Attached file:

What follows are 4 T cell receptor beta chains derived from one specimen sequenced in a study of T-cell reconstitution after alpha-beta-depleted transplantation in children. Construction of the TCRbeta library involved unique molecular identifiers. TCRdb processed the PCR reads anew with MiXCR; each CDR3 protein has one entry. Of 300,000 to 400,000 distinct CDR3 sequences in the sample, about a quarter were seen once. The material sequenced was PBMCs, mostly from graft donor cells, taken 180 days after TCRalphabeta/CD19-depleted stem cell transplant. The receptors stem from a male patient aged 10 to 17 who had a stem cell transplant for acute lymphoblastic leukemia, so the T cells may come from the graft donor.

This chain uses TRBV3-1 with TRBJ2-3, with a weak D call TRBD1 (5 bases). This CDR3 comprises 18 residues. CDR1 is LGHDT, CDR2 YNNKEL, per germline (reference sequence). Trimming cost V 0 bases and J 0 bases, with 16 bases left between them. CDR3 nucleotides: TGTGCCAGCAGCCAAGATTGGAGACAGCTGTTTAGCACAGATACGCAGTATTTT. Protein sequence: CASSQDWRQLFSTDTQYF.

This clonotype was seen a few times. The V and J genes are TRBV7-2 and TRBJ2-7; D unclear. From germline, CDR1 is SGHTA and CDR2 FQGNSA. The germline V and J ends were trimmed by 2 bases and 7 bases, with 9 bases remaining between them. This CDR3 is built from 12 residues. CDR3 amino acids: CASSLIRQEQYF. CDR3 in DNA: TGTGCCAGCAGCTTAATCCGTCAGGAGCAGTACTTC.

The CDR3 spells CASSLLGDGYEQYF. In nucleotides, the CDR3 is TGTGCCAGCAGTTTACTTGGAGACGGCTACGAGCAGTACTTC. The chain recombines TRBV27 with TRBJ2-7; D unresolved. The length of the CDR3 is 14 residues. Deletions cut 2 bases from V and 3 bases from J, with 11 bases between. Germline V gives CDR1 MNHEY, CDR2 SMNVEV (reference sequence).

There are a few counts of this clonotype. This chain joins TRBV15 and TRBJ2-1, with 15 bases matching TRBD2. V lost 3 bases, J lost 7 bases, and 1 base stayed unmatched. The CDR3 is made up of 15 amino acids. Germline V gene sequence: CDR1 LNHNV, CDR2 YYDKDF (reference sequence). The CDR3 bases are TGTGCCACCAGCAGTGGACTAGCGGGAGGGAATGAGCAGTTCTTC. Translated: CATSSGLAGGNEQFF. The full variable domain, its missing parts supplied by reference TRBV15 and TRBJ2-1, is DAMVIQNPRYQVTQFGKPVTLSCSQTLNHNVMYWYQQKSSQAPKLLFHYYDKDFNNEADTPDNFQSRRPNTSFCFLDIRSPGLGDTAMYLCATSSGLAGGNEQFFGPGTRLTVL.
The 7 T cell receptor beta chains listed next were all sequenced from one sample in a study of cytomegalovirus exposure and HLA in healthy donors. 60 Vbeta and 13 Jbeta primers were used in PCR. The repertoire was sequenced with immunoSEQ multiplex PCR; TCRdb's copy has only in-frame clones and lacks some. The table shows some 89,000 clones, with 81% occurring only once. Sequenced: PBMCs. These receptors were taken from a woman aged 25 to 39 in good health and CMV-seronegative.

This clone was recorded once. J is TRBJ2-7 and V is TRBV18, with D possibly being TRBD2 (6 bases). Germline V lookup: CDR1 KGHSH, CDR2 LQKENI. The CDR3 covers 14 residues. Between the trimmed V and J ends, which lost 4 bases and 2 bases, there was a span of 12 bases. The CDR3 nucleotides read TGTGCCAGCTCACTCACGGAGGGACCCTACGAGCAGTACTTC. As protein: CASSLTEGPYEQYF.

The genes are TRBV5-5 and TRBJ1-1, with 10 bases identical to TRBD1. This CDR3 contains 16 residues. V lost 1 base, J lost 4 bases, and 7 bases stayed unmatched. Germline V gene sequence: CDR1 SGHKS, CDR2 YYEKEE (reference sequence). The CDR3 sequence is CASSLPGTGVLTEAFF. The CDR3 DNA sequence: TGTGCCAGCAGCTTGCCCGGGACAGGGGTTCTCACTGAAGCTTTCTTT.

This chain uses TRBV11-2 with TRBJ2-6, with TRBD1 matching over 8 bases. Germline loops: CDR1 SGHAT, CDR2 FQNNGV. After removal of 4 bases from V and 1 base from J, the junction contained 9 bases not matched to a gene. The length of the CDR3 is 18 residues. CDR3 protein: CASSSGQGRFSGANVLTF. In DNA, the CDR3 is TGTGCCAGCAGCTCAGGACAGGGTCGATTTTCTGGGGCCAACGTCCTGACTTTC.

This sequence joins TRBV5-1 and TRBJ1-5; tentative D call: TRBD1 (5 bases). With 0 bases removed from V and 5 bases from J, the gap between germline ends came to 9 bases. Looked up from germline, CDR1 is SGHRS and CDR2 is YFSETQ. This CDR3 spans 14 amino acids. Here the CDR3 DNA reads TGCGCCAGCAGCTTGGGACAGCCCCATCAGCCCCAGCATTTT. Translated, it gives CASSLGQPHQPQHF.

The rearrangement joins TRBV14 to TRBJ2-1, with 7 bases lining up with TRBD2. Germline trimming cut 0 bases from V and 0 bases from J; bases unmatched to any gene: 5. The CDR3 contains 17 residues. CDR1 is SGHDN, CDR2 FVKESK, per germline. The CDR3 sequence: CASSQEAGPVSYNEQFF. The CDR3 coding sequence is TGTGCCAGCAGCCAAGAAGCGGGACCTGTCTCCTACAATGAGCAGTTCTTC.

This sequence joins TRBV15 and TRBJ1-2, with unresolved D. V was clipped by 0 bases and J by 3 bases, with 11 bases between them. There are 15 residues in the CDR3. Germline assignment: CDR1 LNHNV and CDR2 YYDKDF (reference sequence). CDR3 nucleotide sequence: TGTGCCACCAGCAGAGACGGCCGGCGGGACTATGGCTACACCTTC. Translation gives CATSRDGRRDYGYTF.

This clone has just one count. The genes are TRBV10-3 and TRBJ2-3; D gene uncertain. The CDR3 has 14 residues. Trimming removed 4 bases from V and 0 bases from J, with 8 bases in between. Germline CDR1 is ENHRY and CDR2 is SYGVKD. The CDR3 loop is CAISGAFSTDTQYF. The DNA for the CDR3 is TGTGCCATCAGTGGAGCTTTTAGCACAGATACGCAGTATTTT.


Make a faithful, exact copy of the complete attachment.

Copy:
What follows are 4 T cell receptor beta chains derived from one specimen sequenced in a study of T-cell reconstitution after alpha-beta-depleted transplantation in children. Construction of the TCRbeta library involved unique molecular identifiers. TCRdb processed the PCR reads anew with MiXCR; each CDR3 protein has one entry. Of 300,000 to 400,000 distinct CDR3 sequences in the sample, about a quarter were seen once. The material sequenced was PBMCs, mostly from graft donor cells, taken 180 days after TCRalphabeta/CD19-depleted stem cell transplant. The receptors stem from a male patient aged 10 to 17 who had a stem cell transplant for acute lymphoblastic leukemia, so the T cells may come from the graft donor.

This chain uses TRBV3-1 with TRBJ2-3, with a weak D call TRBD1 (5 bases). This CDR3 comprises 18 residues. CDR1 is LGHDT, CDR2 YNNKEL, per germline (reference sequence). Trimming cost V 0 bases and J 0 bases, with 16 bases left between them. CDR3 nucleotides: TGTGCCAGCAGCCAAGATTGGAGACAGCTGTTTAGCACAGATACGCAGTATTTT. Protein sequence: CASSQDWRQLFSTDTQYF.

This clonotype was seen a few times. The V and J genes are TRBV7-2 and TRBJ2-7; D unclear. From germline, CDR1 is SGHTA and CDR2 FQGNSA. The germline V and J ends were trimmed by 2 bases and 7 bases, with 9 bases remaining between them. This CDR3 is built from 12 residues. CDR3 amino acids: CASSLIRQEQYF. CDR3 in DNA: TGTGCCAGCAGCTTAATCCGTCAGGAGCAGTACTTC.

The CDR3 spells CASSLLGDGYEQYF. In nucleotides, the CDR3 is TGTGCCAGCAGTTTACTTGGAGACGGCTACGAGCAGTACTTC. The chain recombines TRBV27 with TRBJ2-7; D unresolved. The length of the CDR3 is 14 residues. Deletions cut 2 bases from V and 3 bases from J, with 11 bases between. Germline V gives CDR1 MNHEY, CDR2 SMNVEV (reference sequence).

There are a few counts of this clonotype. This chain joins TRBV15 and TRBJ2-1, with 15 bases matching TRBD2. V lost 3 bases, J lost 7 bases, and 1 base stayed unmatched. The CDR3 is made up of 15 amino acids. Germline V gene sequence: CDR1 LNHNV, CDR2 YYDKDF (reference sequence). The CDR3 bases are TGTGCCACCAGCAGTGGACTAGCGGGAGGGAATGAGCAGTTCTTC. Translated: CATSSGLAGGNEQFF. The full variable domain, its missing parts supplied by reference TRBV15 and TRBJ2-1, is DAMVIQNPRYQVTQFGKPVTLSCSQTLNHNVMYWYQQKSSQAPKLLFHYYDKDFNNEADTPDNFQSRRPNTSFCFLDIRSPGLGDTAMYLCATSSGLAGGNEQFFGPGTRLTVL.
The 7 T cell receptor beta chains listed next were all sequenced from one sample in a study of cytomegalovirus exposure and HLA in healthy donors. 60 Vbeta and 13 Jbeta primers were used in PCR. The repertoire was sequenced with immunoSEQ multiplex PCR; TCRdb's copy has only in-frame clones and lacks some. The table shows some 89,000 clones, with 81% occurring only once. Sequenced: PBMCs. These receptors were taken from a woman aged 25 to 39 in good health and CMV-seronegative.

This clone was recorded once. J is TRBJ2-7 and V is TRBV18, with D possibly being TRBD2 (6 bases). Germline V lookup: CDR1 KGHSH, CDR2 LQKENI. The CDR3 covers 14 residues. Between the trimmed V and J ends, which lost 4 bases and 2 bases, there was a span of 12 bases. The CDR3 nucleotides read TGTGCCAGCTCACTCACGGAGGGACCCTACGAGCAGTACTTC. As protein: CASSLTEGPYEQYF.

The genes are TRBV5-5 and TRBJ1-1, with 10 bases identical to TRBD1. This CDR3 contains 16 residues. V lost 1 base, J lost 4 bases, and 7 bases stayed unmatched. Germline V gene sequence: CDR1 SGHKS, CDR2 YYEKEE (reference sequence). The CDR3 sequence is CASSLPGTGVLTEAFF. The CDR3 DNA sequence: TGTGCCAGCAGCTTGCCCGGGACAGGGGTTCTCACTGAAGCTTTCTTT.

This chain uses TRBV11-2 with TRBJ2-6, with TRBD1 matching over 8 bases. Germline loops: CDR1 SGHAT, CDR2 FQNNGV. After removal of 4 bases from V and 1 base from J, the junction contained 9 bases not matched to a gene. The length of the CDR3 is 18 residues. CDR3 protein: CASSSGQGRFSGANVLTF. In DNA, the CDR3 is TGTGCCAGCAGCTCAGGACAGGGTCGATTTTCTGGGGCCAACGTCCTGACTTTC.

This sequence joins TRBV5-1 and TRBJ1-5; tentative D call: TRBD1 (5 bases). With 0 bases removed from V and 5 bases from J, the gap between germline ends came to 9 bases. Looked up from germline, CDR1 is SGHRS and CDR2 is YFSETQ. This CDR3 spans 14 amino acids. Here the CDR3 DNA reads TGCGCCAGCAGCTTGGGACAGCCCCATCAGCCCCAGCATTTT. Translated, it gives CASSLGQPHQPQHF.

The rearrangement joins TRBV14 to TRBJ2-1, with 7 bases lining up with TRBD2. Germline trimming cut 0 bases from V and 0 bases from J; bases unmatched to any gene: 5. The CDR3 contains 17 residues. CDR1 is SGHDN, CDR2 FVKESK, per germline. The CDR3 sequence: CASSQEAGPVSYNEQFF. The CDR3 coding sequence is TGTGCCAGCAGCCAAGAAGCGGGACCTGTCTCCTACAATGAGCAGTTCTTC.

This sequence joins TRBV15 and TRBJ1-2, with unresolved D. V was clipped by 0 bases and J by 3 bases, with 11 bases between them. There are 15 residues in the CDR3. Germline assignment: CDR1 LNHNV and CDR2 YYDKDF (reference sequence). CDR3 nucleotide sequence: TGTGCCACCAGCAGAGACGGCCGGCGGGACTATGGCTACACCTTC. Translation gives CATSRDGRRDYGYTF.

This clone has just one count. The genes are TRBV10-3 and TRBJ2-3; D gene uncertain. The CDR3 has 14 residues. Trimming removed 4 bases from V and 0 bases from J, with 8 bases in between. Germline CDR1 is ENHRY and CDR2 is SYGVKD. The CDR3 loop is CAISGAFSTDTQYF. The DNA for the CDR3 is TGTGCCATCAGTGGAGCTTTTAGCACAGATACGCAGTATTTT.